The Metropolitan Utilities District (M.U.D.) board today approved a 2022 budget, which continues to fund priorities to replace critical water and natural gas infrastructure, update facilities and invest in technology to improve operations. A recording of the livestreamed budget presentation is available here.
Also approved was a water rate increase to fully fund the budget requirements. An increase to water rate commodity charges will result in a 4% annual increase to the average residential water bill as compared with 2021 budget assumptions. There is no increase to fixed charges. The annual water bill for the average residential customer is projected to increase by $15 per year based on usage of 104 CCF (77,792 gallons). The water rate increase takes effect January 2, 2022.
There is no change in natural gas rates. However, the annual gas bill for the average residential customer is projected to increase by $191 per year based on usage of 772 therms. This 32% projected increase is due to “pass through” components of the bill, including the increased cost to purchase gas.
The District estimates 2022 revenues of $278.4 million for the Gas Department and $148.0 million for the Water Department. The revenues, combined with modest spend-down of cash reserves, will be used to fund the District’s operating expenditures, gas purchases and debt service costs. Funding for capital improvements and critical infrastructure replacement will be supplemented by the planned issuance of revenue bonds.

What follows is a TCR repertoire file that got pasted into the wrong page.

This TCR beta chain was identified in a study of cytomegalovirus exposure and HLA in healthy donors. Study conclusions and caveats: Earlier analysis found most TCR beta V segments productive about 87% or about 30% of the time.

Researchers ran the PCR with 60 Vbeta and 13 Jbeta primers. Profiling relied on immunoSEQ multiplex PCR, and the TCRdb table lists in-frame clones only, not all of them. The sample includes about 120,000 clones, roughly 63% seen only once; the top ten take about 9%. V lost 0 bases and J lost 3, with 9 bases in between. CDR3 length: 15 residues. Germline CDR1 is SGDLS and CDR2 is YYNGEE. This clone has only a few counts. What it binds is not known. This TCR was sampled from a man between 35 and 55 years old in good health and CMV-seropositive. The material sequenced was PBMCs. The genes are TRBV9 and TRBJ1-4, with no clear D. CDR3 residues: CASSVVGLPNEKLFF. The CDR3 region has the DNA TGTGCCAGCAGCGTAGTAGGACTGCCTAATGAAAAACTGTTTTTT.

M.U.D.’s leadership team actively manages and analyzes budget expenditures to ensure the District’s operating needs are met while considering the financial impact on customers.
“We strive to find a balance between rate design and operational efficiencies while ensuring we provide safe, reliable and cost-effective services to our customers,” said M.U.D. President Mark Doyle. “It also is critical that the District continues to responsibly invest in infrastructure replacement to ensure the reliability of our gas and water distribution systems.”
Addressing the problem of water main breaks
One of the challenges of aging infrastructure is the increasing frequency and cost of the more than 500 water main breaks that impact the community each year. To reverse these trends, M.U.D. is using a variety of strategies to better manage its distribution system, including:
- Adding internal construction crews dedicated to replacing water mains.
- Partnering with several local water construction contractors on a multi-year basis.
- Installing new pipes with a more resilient exterior coating, coupled with increased wall thickness, to better protect from corrosion.
- Exploring alternate installation techniques, such as pipe-bursting, as well as alternate main material types to minimize rising replacement costs.
- Implementing new technologies to detect water leaks, assess pipe condition and analyze data to target critical water mains for replacement.
Strengthening reliability through facility upgrades
Over the last decade, there has been a tremendous effort and investment to update the District’s infrastructure and facilities to meet the needs of the future. To that end, the M.U.D. board approved a $78 million capital improvement plan to expand the utility’s liquefied natural gas (LNG) plant, an on-site storage facility. Financed with revenue bonds, the project is anticipated to be complete in 2025.
“We commend the board members for their support of this initiative, which will substantially improve the reliability of the facility for the next 40 years and positively impact our customer-owners and the community for many years to come,” Doyle said.